By Jared Chausow
By Katie Toth
By Elizabeth Flock
By Albert Samaha
By Anna Merlan
By Jon Campbell
By Jon Campbell
By Albert Samaha
Bouncy Maria Bello also garnered lots of attention, but at least she's in the movie. "I got all my relatives together for tonight," she gushed to me, in between doing twirls for Entertainment Tonight. "It was the whole family freaking out in the limousine!" Midnight's writer-director David Veloz was enthusing, "I'm a dark guy." And when I told Stiller that the Post called him a hottie, he grinned and said, "Go ahead, go to town on that. 'He's a hottie!' " Actually I think Ben is--though he seemed a bit understandably strained as the MTV Video Music Awards' host, even more so than Madonna's mix of Hindu facial scrawls and red sequins, Brandy and Monica's hate duet from separate sides of the stage, and Courtney Love's robo-dropping of her demure Oscars persona in favor of her raunchy old rock character. (I'd love to see what she becomes at wrestling awards.) Was the gig nerve-racking? "It was," Stiller admitted. "It's ridiculous going out in front of all these people--this huge rock and roll scene. There's so much energy, and I'm not a standup comedian. I just wanted to go on to the next act!"
For my next act--the obvious question--what did they use for the semen in There's Something About Mary? Stuff scraped off a Gap dress? "Oh yeah, that's the obvious question," Ben said, laughing in disbelief. How right he was--I'm so out of touch with the fact that I'm the only one who asks about the really esoteric and important issues! Anyway, Stiller said he has no idea what that pseudo-spooge was, but when I asked if he'd pleasured himself to get it, he cracked, "Only for the first take. They kept it in a jar after that." At this point, a radiant Julia Roberts arrived and everyone orgasmed." Sandra Bullock!" I muttered, bitterly. And then Ben apologized to his Aunt Linda and Uncle Ernie for the behavior they were about to see, and the movie started.
The simultaneously premiering There's Something About Kaylie, a/k/a A Soldier's Daughter Never Cries--about booze, not dope--is a lovely mess in search of a movie, but Anthony Roth Costanzo definitely soarsas a four-octaved teen singer who redefines range. "Some people think I'm really weird," Costanzo told me at the film's party, "like, 'Why is he singing like that?' " Hell, that never stopped Frankie Lymon. Is Costanzo a gender bender? "No," he said, "but I'm certainly not a gender stereotype. The way I sing feels natural to me. I think gender stereotypes are confining to a lot of people." I know, doll, I know. As for henna-bending Madonna, Soldier's producer Ismail Merchant--swathed in his Indian finery--was the perfect person to harass about the spiritual one's appropriation of divine symbols. "I think it's good," he told me. "It has to be used properly. If it's used in some crazy manner, it's not good. If it's used in a nice way and to enhance one's beauty, it's good. By the way, you must eat at Pondicherry. It's the best restaurant in New York--it's my restaurant." Honey, a soldier's daughter never turns down free food. If it's used to enhance my tummy, it's good.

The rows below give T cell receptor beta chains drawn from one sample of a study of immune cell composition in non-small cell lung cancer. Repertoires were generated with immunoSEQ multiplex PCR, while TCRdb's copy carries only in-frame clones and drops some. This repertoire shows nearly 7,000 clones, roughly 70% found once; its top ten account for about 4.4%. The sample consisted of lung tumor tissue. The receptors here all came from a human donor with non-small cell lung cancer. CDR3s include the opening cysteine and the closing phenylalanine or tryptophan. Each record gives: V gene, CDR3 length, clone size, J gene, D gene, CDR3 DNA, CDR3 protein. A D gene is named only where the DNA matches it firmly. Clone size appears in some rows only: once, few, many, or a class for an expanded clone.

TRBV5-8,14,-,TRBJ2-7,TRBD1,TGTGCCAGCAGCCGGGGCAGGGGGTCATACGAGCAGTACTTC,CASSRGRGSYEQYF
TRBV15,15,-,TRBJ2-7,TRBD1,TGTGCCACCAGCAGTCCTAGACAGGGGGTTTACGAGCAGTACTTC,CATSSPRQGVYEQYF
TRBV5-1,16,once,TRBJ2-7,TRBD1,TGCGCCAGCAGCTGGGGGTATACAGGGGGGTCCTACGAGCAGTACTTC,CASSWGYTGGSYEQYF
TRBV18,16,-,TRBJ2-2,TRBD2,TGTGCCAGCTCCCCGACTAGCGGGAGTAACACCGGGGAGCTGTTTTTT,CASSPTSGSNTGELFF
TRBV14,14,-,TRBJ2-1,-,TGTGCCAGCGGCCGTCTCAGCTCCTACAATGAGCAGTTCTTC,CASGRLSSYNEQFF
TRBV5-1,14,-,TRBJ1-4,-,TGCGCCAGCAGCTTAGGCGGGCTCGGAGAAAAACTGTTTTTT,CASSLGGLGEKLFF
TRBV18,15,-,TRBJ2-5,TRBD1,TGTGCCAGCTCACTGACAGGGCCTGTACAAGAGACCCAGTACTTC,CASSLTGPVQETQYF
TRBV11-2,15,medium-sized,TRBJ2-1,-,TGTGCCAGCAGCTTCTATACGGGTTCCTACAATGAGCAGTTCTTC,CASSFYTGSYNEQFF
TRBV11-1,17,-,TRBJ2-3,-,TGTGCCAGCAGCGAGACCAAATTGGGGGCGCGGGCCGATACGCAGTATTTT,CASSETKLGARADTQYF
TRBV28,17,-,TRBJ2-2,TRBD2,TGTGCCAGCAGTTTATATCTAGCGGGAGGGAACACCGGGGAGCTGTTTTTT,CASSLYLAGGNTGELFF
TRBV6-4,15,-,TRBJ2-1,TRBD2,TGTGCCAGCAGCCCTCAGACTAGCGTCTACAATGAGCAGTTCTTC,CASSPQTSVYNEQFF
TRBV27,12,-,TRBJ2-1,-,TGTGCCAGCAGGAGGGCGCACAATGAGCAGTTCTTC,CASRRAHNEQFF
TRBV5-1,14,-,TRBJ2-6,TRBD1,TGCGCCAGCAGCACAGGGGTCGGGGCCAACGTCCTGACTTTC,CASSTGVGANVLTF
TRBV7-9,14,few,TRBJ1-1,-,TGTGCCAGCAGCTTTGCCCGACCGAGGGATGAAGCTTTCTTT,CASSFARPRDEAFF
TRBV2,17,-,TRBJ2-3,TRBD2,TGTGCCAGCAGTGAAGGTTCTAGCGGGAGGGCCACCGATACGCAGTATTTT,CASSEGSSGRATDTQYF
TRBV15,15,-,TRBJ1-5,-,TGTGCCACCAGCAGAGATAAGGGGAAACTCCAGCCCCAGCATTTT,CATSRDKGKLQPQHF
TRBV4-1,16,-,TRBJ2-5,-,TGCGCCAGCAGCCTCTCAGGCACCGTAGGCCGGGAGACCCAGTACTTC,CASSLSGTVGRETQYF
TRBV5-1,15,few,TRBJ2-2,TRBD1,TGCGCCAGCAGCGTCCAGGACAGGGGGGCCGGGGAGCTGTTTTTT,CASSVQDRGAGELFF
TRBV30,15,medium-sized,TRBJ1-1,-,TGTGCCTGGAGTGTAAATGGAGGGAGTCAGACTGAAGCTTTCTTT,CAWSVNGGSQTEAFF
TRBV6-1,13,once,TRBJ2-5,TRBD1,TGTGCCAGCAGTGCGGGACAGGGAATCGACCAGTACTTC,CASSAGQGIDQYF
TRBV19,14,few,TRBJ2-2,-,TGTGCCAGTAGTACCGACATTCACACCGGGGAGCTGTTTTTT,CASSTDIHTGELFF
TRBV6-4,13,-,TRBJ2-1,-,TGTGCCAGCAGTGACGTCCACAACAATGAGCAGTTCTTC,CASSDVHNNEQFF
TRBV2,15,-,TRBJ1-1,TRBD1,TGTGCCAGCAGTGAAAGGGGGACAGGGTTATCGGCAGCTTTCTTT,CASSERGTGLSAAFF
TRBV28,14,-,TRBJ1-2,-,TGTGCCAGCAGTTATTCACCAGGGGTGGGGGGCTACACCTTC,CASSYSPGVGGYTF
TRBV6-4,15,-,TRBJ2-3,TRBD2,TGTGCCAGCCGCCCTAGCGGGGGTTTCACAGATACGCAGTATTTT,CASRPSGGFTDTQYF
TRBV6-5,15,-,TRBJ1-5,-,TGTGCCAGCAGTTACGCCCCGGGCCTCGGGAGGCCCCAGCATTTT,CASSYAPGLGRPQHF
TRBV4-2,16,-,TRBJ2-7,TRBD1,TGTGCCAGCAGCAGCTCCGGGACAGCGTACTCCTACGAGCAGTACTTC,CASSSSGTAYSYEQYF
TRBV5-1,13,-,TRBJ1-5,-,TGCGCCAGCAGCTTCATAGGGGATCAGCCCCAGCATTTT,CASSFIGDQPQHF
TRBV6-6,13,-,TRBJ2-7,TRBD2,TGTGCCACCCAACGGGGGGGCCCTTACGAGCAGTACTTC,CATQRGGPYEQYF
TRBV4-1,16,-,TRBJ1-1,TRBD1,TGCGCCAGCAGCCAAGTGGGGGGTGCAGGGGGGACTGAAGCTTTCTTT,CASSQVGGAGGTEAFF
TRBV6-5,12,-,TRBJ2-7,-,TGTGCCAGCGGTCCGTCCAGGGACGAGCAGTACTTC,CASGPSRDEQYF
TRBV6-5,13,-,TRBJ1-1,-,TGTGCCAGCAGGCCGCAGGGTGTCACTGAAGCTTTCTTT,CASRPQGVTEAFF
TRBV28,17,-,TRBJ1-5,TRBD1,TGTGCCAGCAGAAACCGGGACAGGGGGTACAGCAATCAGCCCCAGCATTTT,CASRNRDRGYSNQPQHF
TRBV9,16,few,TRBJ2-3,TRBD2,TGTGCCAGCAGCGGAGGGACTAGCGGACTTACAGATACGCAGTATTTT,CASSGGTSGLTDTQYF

You had to grab for the puff pastries at Le Cirque 2000's 25th-anniversary party, but it was still an amusing cirque, filled with auteurs, socialites, wannabes, and fossils, all with so much Botox in their foreheads you couldn't tell if they were wincing or having a blast. It was eminently clear, though, that I was wincing at the stuck-up whore who barked at me, "You need to take your bag off. You're hitting people." I wanted to reply, "You need to take your last three face-lifts off," but gamely bit my tongue and pushed toward a better view of Woody Allen. There, past the room with the Renaissance-style bas-reliefs, modernist chairs, and neon tubing, Martha Stewart was deep in conversation with Tony Bennett, no doubt telling him how to weed his hair. And Woody was chatting up Soon-Yi, probably about Sarah McLachlan songs and Leaves of Grass. I pushed toward the gift bag and raced to the nearest Botox clinic.
My forehead looking like a buttermilk pancake, I descended on a new Chelsea bar called Dusk, a rhapsody in powder blue with a voyeuristic twist; in the john, you can see out into the main room, but they can't look back in, even if they want to. (For the opposite effect, try the park across from the Beverly Hills Hotel.) It's all very lovely, but the place hasn't found an identity yet, the smattering of a crowd seeming more like random greens than a well-tossed salad. "We'd like it to be more gay," the manager admitted to me. Attention all interesting homosexuals--meet me there next Saturday. I'll be looking out from a urinal.